On Journaling

There are many examples of spiritual journals. Great people the likes of St. Teresa, Gandhi, Thomas Merton, and Pope John XXIII have left us wonderful records of powerful spiritual journeys.

Given that most of us don’t aspire to such greatness, the task of keeping a journal can seem either frivolous or a waste of time. In fact, journaling can be a most helpful tool on our own journeys.

In the muddle of daily living, we may occasionally have some spiritual insights that risk getting lost if we don’t jot them down. Beyond that, a journal allows us a private place where we can explore these insights in greater depth or just wrestle with questions. In my own journal, I have one page titled Things I Know To Be True. There are only 3 items on the list but it reassures me that I have at least figured something out for myself!

Journals too can give us hope since they are a record of victories. For some years, I kept my journal from the months and weeks before I came into sobriety. It reassures me that the path was being laid out for me without my even knowing it at the time.

A journal can be a private place for you to work out relationship issues by writing angry letters that don’t get mailed. Some of these letters may also be to persons who have crossed over to the other side. Some of my own angry letters are to God.

A journal can be a private place where you nurture your creativity. We feel very vulnerable when we do something creative. As such, we often don’t try. You can begin to come to know your creative self in the privacy of your journal. Try sketching or writing a poem.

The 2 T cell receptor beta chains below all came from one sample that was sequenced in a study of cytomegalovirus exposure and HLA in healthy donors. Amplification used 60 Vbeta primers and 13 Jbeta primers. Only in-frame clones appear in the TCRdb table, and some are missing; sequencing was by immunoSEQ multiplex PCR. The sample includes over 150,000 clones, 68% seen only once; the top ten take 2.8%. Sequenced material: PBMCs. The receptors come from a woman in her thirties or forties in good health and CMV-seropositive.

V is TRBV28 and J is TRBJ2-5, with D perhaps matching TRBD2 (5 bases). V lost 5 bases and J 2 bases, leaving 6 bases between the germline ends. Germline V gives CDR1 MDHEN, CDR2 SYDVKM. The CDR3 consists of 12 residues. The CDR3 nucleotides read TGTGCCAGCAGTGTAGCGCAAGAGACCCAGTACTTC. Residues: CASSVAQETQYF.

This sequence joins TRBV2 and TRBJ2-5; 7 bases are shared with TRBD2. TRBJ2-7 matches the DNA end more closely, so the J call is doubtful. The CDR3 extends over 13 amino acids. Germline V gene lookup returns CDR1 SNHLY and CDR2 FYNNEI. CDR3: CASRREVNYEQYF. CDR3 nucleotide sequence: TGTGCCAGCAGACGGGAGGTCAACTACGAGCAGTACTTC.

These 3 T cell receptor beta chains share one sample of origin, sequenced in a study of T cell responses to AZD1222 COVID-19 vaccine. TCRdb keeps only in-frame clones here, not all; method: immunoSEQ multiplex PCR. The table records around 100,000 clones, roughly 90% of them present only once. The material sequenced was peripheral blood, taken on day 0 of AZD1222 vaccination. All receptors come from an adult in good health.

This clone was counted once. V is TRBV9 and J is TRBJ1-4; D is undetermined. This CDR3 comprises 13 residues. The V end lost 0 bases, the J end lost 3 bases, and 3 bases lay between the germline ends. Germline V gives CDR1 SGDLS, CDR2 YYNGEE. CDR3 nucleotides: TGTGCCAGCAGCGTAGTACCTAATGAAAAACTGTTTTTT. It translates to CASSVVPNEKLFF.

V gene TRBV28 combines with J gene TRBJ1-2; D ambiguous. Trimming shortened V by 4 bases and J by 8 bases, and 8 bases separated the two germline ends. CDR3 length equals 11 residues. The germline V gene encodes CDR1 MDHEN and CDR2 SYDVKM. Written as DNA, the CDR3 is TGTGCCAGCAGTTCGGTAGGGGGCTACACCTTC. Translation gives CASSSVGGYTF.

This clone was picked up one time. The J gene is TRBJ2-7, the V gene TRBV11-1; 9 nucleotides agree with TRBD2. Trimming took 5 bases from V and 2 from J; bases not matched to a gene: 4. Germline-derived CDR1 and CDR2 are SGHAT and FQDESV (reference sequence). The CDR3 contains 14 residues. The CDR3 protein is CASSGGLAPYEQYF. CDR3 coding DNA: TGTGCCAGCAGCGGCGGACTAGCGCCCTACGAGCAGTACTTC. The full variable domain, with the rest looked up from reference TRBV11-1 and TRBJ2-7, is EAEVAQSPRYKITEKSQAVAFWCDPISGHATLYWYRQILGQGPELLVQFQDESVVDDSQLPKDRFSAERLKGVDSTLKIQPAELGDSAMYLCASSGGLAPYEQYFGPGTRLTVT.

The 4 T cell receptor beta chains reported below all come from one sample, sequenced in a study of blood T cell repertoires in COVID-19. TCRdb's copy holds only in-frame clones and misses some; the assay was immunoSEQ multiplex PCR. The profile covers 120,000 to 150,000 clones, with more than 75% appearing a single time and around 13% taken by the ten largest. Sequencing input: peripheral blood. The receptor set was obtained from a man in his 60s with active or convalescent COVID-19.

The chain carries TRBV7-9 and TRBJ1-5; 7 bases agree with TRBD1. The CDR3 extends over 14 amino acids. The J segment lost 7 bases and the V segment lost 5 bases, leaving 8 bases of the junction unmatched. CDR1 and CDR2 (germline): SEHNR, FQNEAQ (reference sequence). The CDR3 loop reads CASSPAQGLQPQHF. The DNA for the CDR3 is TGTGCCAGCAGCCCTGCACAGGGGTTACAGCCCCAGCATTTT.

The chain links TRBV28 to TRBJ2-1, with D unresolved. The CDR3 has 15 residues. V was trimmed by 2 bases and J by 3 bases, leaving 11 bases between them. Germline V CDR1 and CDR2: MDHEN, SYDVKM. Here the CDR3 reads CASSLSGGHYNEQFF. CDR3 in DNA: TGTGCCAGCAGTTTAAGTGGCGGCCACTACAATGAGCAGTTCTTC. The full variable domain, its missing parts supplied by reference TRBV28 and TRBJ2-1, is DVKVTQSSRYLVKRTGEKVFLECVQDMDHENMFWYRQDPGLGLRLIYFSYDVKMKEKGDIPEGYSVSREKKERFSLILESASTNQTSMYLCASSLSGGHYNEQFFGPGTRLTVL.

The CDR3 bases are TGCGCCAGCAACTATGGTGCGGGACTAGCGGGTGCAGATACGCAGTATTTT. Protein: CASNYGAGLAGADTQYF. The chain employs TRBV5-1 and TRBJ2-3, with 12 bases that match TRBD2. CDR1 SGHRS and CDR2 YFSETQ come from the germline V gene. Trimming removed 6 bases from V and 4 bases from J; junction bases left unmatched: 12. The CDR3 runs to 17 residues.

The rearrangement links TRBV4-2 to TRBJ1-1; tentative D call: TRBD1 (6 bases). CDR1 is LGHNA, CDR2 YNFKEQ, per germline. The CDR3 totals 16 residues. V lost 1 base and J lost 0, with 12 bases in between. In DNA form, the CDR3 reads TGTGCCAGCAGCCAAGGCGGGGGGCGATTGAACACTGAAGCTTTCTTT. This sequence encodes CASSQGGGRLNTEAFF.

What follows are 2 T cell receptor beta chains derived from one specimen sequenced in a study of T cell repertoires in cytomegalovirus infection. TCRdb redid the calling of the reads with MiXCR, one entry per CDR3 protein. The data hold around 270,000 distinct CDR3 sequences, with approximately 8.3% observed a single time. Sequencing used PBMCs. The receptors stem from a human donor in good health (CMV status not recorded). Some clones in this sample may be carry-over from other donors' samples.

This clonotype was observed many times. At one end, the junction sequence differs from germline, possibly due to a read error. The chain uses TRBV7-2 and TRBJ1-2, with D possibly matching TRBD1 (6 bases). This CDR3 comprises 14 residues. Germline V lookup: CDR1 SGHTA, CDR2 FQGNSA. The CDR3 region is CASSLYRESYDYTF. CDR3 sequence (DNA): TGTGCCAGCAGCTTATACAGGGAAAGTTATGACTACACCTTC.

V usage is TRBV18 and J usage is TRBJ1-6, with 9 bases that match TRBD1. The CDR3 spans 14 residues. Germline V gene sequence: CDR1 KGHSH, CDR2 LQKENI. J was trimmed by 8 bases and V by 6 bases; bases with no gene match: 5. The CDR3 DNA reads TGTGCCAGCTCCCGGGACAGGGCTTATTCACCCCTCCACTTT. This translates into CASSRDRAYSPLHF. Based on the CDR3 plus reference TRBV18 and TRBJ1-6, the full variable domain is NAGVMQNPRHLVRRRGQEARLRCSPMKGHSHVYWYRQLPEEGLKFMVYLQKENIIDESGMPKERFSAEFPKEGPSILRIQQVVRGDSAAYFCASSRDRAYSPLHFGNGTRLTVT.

Finally, your journal can be a place for dreamwork. Dreams can be a rich source of guidance. Stay away from dream dictionaries. Instead read something like Robert Johnson’s Inner Work for guidance on the process of dreamwork.

No, your journal may never be published. But if it eases your spiritual travels a bit, I believe you’ll find it worthwhile.

TASK: Try journaling for one month. That should be enough to help you decide whether it is useful. Don’t get compulsive about it, i.e., “I HAVE to write every day.” Rather just go to that private place when you want or need to.

FURTHER READING: Pilgrim Souls edited by Amy Mandelker and Elizabeth Powers, provides a wonderful sampling of spiritual journals ranging from St. Augustine to Eldridge Cleaver to Flannery O’Conner.

You might also find my own Writing Your Spiritual Autobiography to be of help.


About richp45198

I am a clinical psychologist and have an abiding interest in matters spiritual.
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2 Responses to On Journaling

  1. Rose Mathews says:

    Once again – Thanks, Rich, for your timely is great! Just what I needed, right when I needed it!
    I started keeping a “diary” when I was 9 and then it became a journal when I was 19! I am going to try journaling again – one month at a time – and read your book!

  2. Susan Bass says:

    This is not from my journal but from the journal of Victor Frankl, written in 1946. I think that it is echoed in Dr. Patterson’s article, “Welcome Home Soldier”.

    You weigh on me, you whom I lost in death.
    You’ve given me the silent charge to live for you;
    So it is for me now to erase the debt of your extermination.
    Until I know that with each ray of sun
    You wish to warm me and to meet me;
    Until I see that in each blossoming tree
    There’s someone dead who wants to greet me;
    Until I hear that every bird’s song is your voice
    Sounding out to bless me and perhaps to say
    That you forgive me that I live.

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